In the next chapter, Todd turns to a discussion of Blue Velvet (1986), which, due to its purportedly personal nature, marked a continuation of the use of Lynch’s name and reputation in the film’s marketing. It was only with this film, Lynch’s fourth, that the director fully emerged as an auteur. In this chapter, Todd does address dream logic from a philosophical perspective, arguing that this gendered approach accepts an auteurial presence, even if it is ethereal. He points out the difficulty of interpreting a film from a gender-neutral perspective and argues against Fredric Jameson’s reading of the film as a pivotal example of an authorless piece of popular culture, instead turning to feminist readings of the film which, Todd argues, rely on the idea of an individual author. In terms of advertising strategy, Todd also examines promotional material which associated Lynch’s image with Kyle McLaughlin, who was made into his alter ego, thus signifying an important marriage of director and star.
Chapter Five, “Twin Peaks: The Rise and Fall of a Public Auteur”, is perhaps the most notable chapter considering the importance of TV auteurs today including Vince Gilligan, David Chase, and Alan Ball. The TV show, which originally aired on ABC from 1990–1991, marked what is arguably the pinnacle of Lynch’s critical standing due to the pioneering nature of the show and its marketing, which proposed it as a distinctly Lynchian product. Lynch was arguably the first TV auteur, thus demonstrating that theories of authorship also stretched to the TV arena, at a critical juncture when TV was moving away from being simply populist and was being recognised for its artistry. Thus the importance of Twin Peaks lies in its challenge of perceptions of primetime TV, and in its presentation of new textual horizons and possibilities, as well as the expectations that fans of Lynch’s films brought to his TV work. Significantly, Twin Peaks was sold and marketed as a Lynch product for a niche TV market, thus acknowledging his idiosyncratic auteurial signature. In this case, the niche market was the thirty-something yuppie interested in arthouse cinema, marking a “cultural turning point” (98). This chapter also addresses the wildly different reactions to Twin Peaks and Wild at Heart (1990), which were released concurrently (102). It was with the release of Wild at Heart that the critical tide turned against Lynch, also apparent with the release of Twin Peaks: Fire Walk with Me (1992). By this time, Lynch had become a veritable, distinctive brand and a defined commodity for a certain audience and the release of Twin Peaks: Fire Walk with Me was widely considered a pursuit of profit rather than a personal statement.
There are plenty of reminders throughout Lynch’s career of the commodity-driven aspect of the industry. Chapter Six, “Brand Lynch”, examines the advertising campaigns designed by Lynch at the end of the 1980s, thus acknowledging that his established audience was also a distinguished target. Todd questions whether it is acceptable for an auteur to work on commercials, thus acknowledging and directly addressing the commercial and commodity-driven aspect of the media, particularly in relation to paradigmatic readers. Todd draws parallels between Lynch’s name being used as the auteur of cinema, television and in commercials to illustrate that auteurism is primarily driven by commercialisation, an important and still neglected aspect of the author function. This chapter also addresses Lost Highway (1997), what had become the then typical Lynchian text which confounded audiences and was deemed overly pretentious, as well as The Straight Story (1999), which failed because it did not conform to expectations of what constitutes “Lynchian”.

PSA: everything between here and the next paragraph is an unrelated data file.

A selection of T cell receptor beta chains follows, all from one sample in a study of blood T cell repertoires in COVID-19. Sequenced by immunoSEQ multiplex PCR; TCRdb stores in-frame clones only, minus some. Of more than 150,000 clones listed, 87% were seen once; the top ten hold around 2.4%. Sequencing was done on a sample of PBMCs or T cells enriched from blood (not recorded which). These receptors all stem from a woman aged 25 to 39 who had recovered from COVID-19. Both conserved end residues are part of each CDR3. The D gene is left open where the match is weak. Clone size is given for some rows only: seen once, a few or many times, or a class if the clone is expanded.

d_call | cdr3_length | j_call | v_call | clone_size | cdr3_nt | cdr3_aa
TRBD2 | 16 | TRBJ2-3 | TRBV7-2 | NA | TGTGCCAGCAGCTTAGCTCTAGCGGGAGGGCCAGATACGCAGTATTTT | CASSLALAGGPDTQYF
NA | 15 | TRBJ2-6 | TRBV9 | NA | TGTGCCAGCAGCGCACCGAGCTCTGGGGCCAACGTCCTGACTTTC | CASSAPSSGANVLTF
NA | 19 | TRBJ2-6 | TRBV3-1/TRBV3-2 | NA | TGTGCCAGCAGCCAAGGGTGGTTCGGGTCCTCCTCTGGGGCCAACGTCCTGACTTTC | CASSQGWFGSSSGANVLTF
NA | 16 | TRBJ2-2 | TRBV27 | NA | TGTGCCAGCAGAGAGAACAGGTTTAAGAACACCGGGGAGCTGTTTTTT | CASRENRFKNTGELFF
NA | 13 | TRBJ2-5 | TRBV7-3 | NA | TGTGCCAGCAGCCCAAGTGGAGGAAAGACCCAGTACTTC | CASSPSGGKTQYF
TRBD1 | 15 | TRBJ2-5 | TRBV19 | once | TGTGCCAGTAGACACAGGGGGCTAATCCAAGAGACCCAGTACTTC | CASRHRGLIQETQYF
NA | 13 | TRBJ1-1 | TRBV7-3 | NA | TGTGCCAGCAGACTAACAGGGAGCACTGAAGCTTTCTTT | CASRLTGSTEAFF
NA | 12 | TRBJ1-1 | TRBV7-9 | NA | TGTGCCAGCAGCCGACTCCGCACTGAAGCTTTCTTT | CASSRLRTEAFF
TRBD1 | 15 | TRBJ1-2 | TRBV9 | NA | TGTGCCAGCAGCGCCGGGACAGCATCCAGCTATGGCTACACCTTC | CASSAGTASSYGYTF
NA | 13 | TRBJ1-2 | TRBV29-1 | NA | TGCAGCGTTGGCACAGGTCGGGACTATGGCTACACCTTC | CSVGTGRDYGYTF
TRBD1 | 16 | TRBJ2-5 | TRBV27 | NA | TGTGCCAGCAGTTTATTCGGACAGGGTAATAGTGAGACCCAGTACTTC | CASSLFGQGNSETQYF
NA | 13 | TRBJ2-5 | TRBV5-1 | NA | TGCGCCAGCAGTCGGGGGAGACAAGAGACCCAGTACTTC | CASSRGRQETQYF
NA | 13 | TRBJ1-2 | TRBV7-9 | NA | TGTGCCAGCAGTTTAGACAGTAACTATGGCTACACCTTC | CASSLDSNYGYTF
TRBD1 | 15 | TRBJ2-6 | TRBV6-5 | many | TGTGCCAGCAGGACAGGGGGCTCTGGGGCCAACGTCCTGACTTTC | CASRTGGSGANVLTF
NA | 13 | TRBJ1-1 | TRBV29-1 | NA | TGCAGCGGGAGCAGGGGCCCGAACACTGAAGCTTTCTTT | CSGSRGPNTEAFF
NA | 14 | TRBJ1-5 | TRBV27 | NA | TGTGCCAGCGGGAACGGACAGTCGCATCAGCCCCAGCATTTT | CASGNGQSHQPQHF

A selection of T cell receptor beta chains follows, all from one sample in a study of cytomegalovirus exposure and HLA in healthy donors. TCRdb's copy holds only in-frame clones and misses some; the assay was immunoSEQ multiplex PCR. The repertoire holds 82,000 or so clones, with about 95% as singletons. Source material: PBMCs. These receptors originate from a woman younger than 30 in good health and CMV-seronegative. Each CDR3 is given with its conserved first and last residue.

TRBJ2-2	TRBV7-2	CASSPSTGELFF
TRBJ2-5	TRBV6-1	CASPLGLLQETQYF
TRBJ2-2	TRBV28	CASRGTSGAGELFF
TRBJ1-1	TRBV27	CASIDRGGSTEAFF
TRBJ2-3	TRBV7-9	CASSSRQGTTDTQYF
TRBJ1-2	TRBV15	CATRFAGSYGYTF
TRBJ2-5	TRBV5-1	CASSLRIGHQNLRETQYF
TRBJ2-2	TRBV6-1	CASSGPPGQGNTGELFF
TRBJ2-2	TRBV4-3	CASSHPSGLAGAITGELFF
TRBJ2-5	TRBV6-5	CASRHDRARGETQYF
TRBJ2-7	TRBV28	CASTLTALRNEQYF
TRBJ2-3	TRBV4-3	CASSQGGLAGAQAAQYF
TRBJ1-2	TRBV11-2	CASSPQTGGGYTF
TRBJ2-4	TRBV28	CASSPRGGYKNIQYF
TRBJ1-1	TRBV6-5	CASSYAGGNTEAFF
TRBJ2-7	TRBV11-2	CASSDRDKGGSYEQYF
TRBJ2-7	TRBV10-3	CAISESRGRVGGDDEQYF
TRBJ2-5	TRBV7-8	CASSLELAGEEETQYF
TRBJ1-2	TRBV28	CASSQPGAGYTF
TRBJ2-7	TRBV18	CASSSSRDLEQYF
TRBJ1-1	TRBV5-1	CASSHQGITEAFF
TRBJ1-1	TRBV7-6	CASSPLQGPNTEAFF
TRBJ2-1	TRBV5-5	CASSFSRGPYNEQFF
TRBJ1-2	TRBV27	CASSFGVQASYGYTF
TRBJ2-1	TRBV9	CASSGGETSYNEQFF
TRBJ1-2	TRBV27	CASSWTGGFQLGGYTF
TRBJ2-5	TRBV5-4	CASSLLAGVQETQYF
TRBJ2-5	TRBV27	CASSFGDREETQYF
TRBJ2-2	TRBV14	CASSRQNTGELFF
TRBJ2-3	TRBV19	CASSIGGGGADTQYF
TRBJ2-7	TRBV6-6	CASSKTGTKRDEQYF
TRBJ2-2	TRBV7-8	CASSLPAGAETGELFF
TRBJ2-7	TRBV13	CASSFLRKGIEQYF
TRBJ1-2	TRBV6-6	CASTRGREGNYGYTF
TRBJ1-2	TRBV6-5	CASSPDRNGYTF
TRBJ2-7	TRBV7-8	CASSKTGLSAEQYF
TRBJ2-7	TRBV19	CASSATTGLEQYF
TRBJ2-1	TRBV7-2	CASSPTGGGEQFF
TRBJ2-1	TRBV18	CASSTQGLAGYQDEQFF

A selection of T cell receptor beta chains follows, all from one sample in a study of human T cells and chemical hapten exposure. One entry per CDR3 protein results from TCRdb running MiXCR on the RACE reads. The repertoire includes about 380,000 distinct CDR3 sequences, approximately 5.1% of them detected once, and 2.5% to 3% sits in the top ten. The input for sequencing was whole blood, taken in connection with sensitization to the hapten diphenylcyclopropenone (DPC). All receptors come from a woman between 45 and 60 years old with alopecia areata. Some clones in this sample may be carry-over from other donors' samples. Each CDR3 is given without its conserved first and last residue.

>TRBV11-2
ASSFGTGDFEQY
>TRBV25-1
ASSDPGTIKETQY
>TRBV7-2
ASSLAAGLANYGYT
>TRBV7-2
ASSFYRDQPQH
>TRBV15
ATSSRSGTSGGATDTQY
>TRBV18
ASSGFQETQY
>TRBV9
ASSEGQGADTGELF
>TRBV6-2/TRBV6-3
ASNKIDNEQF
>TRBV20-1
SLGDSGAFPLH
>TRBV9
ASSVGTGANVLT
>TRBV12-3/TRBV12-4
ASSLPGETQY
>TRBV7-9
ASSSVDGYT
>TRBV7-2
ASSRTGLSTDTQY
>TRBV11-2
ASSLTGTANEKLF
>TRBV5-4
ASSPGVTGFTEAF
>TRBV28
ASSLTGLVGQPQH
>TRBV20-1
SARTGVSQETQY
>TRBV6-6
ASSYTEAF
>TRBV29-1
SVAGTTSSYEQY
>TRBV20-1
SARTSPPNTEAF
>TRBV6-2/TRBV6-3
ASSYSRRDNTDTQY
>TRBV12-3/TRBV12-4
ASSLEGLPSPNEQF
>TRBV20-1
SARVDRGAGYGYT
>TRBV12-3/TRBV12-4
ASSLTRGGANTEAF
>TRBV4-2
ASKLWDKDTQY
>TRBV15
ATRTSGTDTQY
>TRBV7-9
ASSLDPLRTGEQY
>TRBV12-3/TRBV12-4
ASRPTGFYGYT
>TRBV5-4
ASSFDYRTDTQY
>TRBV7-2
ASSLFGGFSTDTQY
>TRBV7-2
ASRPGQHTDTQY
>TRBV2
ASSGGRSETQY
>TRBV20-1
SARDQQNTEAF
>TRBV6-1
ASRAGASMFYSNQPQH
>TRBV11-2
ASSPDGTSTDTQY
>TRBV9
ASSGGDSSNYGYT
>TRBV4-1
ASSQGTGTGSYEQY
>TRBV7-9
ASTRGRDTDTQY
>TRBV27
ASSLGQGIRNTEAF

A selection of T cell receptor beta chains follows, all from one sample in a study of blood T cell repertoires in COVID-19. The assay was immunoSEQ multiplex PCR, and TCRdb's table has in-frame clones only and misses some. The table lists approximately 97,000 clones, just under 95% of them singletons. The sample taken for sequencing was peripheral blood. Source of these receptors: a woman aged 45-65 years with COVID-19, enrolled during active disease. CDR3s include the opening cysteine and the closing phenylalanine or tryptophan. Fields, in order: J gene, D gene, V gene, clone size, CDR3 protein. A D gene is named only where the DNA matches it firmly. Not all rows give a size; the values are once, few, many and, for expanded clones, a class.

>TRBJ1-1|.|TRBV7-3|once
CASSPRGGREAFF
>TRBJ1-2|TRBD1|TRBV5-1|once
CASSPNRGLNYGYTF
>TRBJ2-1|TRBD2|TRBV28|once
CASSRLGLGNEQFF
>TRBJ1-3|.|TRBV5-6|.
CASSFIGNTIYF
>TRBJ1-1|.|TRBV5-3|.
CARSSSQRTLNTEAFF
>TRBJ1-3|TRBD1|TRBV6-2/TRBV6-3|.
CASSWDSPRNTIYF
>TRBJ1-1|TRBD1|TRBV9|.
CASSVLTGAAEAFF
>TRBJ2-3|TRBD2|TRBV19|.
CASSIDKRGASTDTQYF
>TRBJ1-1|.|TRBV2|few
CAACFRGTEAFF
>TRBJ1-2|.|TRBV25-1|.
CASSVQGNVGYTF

The most detailed section of the book outlines the differences between the U.S. and European trailers and advertising campaigns for the release of Mulholland Drive (2001). In this section, Todd closely analyses the differences between the strategies, arguing that the European approach featured more overtly sexual imagery, whilst the American approach emphasised the film’s noir-inspired plot, thus illustrating the industry-driven commercial needs of advertising, which Lynch was instrumental in.
Throughout the book, Todd explores Lynch as the ruling agency in his films, whilst also acknowledging the collaborative nature of filmmaking, arguing that Lynch exemplifies the freedom and hybridity of the postclassical auteur in terms of theme, aesthetic, structure, and form. Considering this, it is a shame that INLAND EMPIRE (2006) was not analysed in more detail. It is mentioned and analysed briefly, but as Lynch’s arguably most confounding and idiosyncratic film, due to its inscrutable play with structure, pace, technology and performance, I would have expected a much more detailed discussion. Overall, the book will be of obvious interest to Lynch scholars and fans, yet it also presents interesting and convincing arguments on the status of the auteur within contemporary culture and filmmaking.
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McGowan, Todd. The Impossible David Lynch. New York: Columbia U.P., 2007. Print.
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Sayad, Cecilia. Performing Authorship: Self-inscription and Corporeality in the Cinema. London: I.B. Tauris, 2013. Print.
Sheen, Erica, and Annette Davison. The Cinema of David Lynch: American Dreams, Nightmare Visions. London: Wallflower Press, 2004. Print.
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Mellamphy, Deborah. “Authorship and the Films of David Lynch: Aesthetic Receptions in Contemporary Hollywood by Antony Todd”. Book review. Alphaville: Journal of Film and Screen Media 7 (Summer 2014). Web. ISSN: 2009-4078.
Deborah Mellamphy completed her PhD at University College Cork in 2010 with a thesis titled Hollyweird: Gender Transgression in the Collaborations of Tim Burton and Johnny Depp. She has published articles in Widescreen and Film and Film Culture, as well as book chapters in Dexter and Philosophy and in Mamma Mia! The Movie: Exploring a Cultural Phenomenon. Her research interests include stardom and performance in Hollywood cinema, television studies, and video game studies.